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What is information management vs. knowledge management?

There are some subtle differences between information management and knowledge management -- one focuses on processes while the other focuses on people.

While people often use the terms information management and knowledge management interchangeably, there are differences between the two.

Information management combines business processes, procedures and technology to organize, secure and access an organization's data regardless of format, including digital data, paper documents, and audio and video files.

Knowledge management, on the other hand, uses processes and tools to pass on wisdom and understanding of different subject matters.

Here are some key components of each approach.

Information management

Information consists of data a user has entered into a computer, processed and put into context. For example, a business may enter dates, names, phone numbers, addresses and invoice numbers into a computer and output it as a spreadsheet detailing customer purchases for the month of September. Because this data now has a context -- monthly purchases -- it is information.

Businesses must then manage this information -- the monthly invoice spreadsheet -- using an enterprise content management system (ECM) such as Box, Microsoft SharePoint or Alfresco; a document management system such as Microsoft OneDrive or Google Drive; or other legacy systems.

Information consists of data a user has entered into a computer, processed and put into context.

To be able to find this information, documents must be tagged with metadata, keywords detailing what is within the file. For example, if a business stores its monthly invoice spreadsheet within an ECM system, metadata tags might include "invoice," "September invoice" and "customer purchases."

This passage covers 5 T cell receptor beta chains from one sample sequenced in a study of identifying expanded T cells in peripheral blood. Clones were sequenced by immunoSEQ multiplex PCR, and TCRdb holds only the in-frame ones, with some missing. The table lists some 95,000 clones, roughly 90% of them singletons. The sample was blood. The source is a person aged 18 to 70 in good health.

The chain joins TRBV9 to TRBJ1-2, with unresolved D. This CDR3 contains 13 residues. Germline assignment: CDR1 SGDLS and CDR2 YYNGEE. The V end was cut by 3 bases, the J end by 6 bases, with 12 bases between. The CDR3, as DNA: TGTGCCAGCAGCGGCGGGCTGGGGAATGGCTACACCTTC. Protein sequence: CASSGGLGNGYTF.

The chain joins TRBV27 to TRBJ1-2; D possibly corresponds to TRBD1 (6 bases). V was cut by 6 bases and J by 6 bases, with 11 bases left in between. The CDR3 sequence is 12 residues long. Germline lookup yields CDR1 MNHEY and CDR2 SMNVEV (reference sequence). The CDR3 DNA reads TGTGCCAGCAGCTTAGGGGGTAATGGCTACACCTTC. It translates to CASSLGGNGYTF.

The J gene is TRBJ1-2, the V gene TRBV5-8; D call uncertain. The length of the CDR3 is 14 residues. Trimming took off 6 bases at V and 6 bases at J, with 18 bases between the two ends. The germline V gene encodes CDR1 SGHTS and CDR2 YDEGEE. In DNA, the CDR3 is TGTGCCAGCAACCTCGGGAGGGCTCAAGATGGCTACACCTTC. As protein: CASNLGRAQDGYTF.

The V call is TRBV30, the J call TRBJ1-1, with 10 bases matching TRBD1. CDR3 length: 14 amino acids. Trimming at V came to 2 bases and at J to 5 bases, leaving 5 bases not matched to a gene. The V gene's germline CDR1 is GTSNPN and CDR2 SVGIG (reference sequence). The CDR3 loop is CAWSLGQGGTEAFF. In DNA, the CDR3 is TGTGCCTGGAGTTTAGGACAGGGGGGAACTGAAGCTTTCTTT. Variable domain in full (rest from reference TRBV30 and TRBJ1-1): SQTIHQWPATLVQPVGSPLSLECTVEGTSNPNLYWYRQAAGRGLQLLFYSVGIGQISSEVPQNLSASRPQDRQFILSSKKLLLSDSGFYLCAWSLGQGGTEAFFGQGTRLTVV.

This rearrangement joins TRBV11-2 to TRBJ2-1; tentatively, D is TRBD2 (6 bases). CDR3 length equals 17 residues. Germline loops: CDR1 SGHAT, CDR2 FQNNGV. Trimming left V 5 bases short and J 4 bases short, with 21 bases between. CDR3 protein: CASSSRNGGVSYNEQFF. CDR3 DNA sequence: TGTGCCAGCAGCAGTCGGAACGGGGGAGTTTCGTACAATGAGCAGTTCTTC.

Another facet of information management is that it must be shared. But not all information is available for just anyone to view. An ECM system, for example, provides businesses with security functions to control user access, enabling only predefined people to access to certain files.

By placing information into a content or document management system, business users can search for and access this information whenever they like.

Knowledge management

When information is put into the context of being used for greater understanding of a subject, it becomes knowledge. And that knowledge assists employees in doing their jobs -- oftentimes making them more efficient. It can also benefit customers of an organization.

Knowledge management involves gathering, organizing and sharing knowledge. This knowledge can be in the form of documents, videos and other resources designed to teach people about a specific subject.

This type of information is typically placed within a knowledge base -- a type of content management system that provides access to short-form content that is more easily digestible than what is typically found in ECM systems.

There are numerous software applications on the market that enable businesses to create knowledge bases, including knowledge management software such as Zendesk and CRM packages such as Salesforce. However, there are also many organizations that choose to create knowledge bases within WordPress.

Knowledge bases can be both customer- and employee-facing. Customer-facing or public knowledge bases typically provide answers to questions, such as:

  • How do I reset my password?
  • What are your business hours?
  • What is your pricing schedule?
  • How do I contact your business?

Employee-facing knowledge bases go a step further. Here, employees may also find training documents and resources for business processes and equipment, and user manuals to help customers troubleshoot products and services.

These internal knowledge bases often provide both explicit and tacit knowledge. Explicit knowledge is easy to write down and share. This includes items such as user manuals, white papers and research reports.

Tacit knowledge is experiential knowledge that provides additional insights a person may not gain from explicit knowledge alone. For example, a knowledge base may contain an employee training document about how to generate sales leads -- explicit knowledge. Within the document, there may be some tips on how to identify when a prospect is ready to hear a sales pitch -- tacit knowledge.

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